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Robert Gulley recounts the events of several decades over which insatiably thirsty south-central Texans battled toward consensus on a plan to use, manage, and perhaps conserve the Edwards Aquifer. It was eight species listed under the federal Endangered Species Act that created all the fuss because they rely on streams fed by the aquifer's springs for their continued existence. Sadly, not all eight species were named. This important case study of a long-standing, intractable problem serves as a cautionary tale that foreshadows water security challenges sure to come for other arid regions around the globe. Its value lies in showing how a deeply divided people can come together, albeit under the threat of federal action, to devise a plan to conserve the water supply for more than two million people with divergent interests. Importantly, it is also one of the first instances where groundwater and surface water were viewed as a single, integrated resource. The region thus navigated uncharted territory in developing the Edwards Aquifer recovery implementation program. One critique of the work is that this attribute should have been better emphasized.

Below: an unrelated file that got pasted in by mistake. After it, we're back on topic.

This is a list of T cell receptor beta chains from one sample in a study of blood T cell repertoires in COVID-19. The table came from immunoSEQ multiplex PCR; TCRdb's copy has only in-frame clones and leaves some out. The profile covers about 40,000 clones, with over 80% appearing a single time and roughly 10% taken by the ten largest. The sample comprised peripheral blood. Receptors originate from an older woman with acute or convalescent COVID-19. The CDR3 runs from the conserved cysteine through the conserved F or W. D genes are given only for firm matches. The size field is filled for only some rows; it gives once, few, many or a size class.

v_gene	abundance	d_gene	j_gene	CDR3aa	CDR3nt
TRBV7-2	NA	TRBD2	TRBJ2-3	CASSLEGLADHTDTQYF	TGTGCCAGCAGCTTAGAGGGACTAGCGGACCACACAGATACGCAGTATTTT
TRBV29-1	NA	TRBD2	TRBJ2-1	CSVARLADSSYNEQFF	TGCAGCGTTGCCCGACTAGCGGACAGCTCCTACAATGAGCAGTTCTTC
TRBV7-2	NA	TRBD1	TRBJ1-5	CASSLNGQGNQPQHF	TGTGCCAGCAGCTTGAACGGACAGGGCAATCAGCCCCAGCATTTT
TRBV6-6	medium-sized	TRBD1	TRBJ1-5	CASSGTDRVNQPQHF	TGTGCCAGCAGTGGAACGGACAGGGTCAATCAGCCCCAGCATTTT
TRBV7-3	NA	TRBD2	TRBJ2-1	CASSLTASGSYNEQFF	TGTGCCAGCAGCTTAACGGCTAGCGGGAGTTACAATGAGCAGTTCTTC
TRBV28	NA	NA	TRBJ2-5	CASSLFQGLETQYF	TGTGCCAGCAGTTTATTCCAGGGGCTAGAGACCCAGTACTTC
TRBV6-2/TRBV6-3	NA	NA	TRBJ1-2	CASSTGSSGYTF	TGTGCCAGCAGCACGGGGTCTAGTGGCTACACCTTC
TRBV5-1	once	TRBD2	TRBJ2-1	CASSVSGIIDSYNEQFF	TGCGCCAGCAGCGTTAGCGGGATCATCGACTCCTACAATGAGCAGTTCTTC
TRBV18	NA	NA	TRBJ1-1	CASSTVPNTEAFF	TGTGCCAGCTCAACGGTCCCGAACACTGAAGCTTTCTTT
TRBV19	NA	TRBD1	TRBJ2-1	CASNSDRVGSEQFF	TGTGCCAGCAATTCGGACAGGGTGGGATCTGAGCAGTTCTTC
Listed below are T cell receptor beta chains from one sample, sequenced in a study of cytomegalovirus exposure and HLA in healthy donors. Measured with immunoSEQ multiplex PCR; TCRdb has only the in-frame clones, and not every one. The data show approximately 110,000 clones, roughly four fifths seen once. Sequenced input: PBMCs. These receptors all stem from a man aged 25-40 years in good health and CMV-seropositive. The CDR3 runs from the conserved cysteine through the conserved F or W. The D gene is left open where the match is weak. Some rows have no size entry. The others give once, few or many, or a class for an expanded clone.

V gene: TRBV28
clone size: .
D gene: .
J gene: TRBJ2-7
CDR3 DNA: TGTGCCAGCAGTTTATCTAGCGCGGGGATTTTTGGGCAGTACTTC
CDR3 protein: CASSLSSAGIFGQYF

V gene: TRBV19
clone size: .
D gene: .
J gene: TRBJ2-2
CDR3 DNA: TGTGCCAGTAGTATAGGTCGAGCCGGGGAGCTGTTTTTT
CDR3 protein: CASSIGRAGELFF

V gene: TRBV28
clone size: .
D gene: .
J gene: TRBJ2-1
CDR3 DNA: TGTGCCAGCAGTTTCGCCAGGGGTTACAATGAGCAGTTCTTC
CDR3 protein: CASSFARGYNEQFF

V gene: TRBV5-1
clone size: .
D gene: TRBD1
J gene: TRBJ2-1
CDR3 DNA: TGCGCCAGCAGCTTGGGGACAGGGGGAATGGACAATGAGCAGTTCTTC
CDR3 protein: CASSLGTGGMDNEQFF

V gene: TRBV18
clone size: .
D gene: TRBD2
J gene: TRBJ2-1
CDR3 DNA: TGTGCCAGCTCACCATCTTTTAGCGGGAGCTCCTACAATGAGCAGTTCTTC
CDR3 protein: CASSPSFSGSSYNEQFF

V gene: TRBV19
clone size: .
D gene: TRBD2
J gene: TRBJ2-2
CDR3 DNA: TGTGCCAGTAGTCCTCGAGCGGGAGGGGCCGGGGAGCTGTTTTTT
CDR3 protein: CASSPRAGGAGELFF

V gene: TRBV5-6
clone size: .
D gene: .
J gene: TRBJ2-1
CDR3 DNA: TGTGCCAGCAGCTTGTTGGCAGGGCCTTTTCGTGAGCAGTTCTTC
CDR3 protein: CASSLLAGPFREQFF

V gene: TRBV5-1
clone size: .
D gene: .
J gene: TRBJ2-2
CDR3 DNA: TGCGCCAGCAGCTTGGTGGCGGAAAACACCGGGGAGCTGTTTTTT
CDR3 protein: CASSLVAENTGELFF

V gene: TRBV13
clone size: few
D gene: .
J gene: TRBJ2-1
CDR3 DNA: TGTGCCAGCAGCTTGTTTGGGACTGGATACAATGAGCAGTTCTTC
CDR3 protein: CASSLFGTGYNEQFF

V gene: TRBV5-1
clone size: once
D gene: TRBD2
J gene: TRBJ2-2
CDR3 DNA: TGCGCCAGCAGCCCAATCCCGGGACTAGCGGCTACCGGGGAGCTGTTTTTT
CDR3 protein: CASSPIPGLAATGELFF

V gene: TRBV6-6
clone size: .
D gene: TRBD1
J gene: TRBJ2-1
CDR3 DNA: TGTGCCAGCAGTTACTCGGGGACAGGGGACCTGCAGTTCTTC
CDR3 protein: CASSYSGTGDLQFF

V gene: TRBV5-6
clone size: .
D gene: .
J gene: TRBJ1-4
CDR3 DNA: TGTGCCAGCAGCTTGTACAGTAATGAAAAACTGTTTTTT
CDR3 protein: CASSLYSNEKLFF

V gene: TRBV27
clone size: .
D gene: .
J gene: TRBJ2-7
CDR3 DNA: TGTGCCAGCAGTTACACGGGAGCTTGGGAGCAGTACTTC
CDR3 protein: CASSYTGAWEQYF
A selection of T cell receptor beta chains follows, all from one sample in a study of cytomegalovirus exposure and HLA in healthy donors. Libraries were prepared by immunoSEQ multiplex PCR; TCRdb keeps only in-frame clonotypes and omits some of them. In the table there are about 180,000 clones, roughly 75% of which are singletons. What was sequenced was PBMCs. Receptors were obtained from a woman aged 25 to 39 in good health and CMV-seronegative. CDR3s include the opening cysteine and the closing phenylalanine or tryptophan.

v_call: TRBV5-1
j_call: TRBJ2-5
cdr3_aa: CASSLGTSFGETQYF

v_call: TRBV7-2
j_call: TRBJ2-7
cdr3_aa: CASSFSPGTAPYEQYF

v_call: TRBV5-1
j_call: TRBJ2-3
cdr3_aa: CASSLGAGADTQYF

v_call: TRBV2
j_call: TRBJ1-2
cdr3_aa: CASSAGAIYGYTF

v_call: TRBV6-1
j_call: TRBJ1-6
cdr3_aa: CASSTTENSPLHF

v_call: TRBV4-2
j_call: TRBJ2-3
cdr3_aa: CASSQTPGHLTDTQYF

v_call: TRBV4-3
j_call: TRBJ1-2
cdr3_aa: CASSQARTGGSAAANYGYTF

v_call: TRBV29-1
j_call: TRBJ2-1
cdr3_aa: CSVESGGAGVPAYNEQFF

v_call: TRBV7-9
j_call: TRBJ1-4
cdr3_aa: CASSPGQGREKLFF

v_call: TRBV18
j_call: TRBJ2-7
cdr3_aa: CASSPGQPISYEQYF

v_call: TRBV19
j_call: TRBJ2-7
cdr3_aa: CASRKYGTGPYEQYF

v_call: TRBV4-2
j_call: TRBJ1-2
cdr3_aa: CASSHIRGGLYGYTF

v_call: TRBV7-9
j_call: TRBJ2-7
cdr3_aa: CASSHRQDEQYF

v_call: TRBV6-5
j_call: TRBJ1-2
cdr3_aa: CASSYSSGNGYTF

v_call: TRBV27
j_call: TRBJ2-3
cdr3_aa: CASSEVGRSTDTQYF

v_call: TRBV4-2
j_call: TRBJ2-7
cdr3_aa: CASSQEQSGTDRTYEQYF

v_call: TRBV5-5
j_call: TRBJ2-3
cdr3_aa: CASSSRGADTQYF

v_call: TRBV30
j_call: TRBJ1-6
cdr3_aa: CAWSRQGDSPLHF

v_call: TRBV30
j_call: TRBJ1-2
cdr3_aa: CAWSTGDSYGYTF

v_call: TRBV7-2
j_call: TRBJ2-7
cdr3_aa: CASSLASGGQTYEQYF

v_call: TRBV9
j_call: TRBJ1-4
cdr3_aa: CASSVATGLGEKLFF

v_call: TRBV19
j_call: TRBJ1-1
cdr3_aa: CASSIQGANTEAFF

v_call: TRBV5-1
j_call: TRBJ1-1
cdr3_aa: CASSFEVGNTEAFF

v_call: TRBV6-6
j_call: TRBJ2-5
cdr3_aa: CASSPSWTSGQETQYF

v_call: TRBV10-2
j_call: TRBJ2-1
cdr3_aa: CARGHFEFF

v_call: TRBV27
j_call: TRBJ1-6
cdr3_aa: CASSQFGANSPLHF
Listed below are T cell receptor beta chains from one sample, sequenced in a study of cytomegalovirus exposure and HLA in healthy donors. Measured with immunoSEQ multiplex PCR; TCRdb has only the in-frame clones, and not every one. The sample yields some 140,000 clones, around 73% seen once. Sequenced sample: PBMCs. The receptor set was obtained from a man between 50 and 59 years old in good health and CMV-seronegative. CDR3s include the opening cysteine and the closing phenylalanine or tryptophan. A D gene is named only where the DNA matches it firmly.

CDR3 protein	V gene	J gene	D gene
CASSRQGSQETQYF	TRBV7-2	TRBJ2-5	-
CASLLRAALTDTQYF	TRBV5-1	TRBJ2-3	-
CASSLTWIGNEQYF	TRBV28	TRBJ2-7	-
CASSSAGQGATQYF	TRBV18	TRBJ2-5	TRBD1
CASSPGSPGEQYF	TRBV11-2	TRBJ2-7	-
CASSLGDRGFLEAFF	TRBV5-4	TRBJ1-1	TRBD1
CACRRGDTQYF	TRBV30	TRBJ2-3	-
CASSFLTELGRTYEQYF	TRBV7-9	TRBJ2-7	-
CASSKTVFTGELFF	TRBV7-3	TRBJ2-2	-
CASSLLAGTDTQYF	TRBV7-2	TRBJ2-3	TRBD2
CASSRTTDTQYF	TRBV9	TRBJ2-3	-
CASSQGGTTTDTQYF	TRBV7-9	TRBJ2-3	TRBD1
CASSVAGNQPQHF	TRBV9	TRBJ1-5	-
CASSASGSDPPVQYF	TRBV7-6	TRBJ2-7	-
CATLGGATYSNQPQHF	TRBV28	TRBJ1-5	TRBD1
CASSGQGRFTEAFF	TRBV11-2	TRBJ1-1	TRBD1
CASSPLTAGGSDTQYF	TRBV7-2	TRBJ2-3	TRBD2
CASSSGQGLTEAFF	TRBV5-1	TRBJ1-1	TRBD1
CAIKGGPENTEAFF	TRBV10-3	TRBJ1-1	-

Heads Above Water has all the makings of a great story. The elements are exciting—the Wild West, bitter rivalries among neighbors, serious issues of entitlement, a legal saga, intrigue—all under the very real threat of water shortages. But the book falls flat. Reading it is like peering into the World Wide Web without a search engine. The storytelling simply is not engaging. Rather, it is an overwhelming volume of incredibly interesting but overly detailed information, which makes it difficult to see the larger meaning. A more appropriate title would have been heads under water, given the struggle it was to finish. Heads Above Water was not written for the general public. But it should have been.
University of Saskatchewan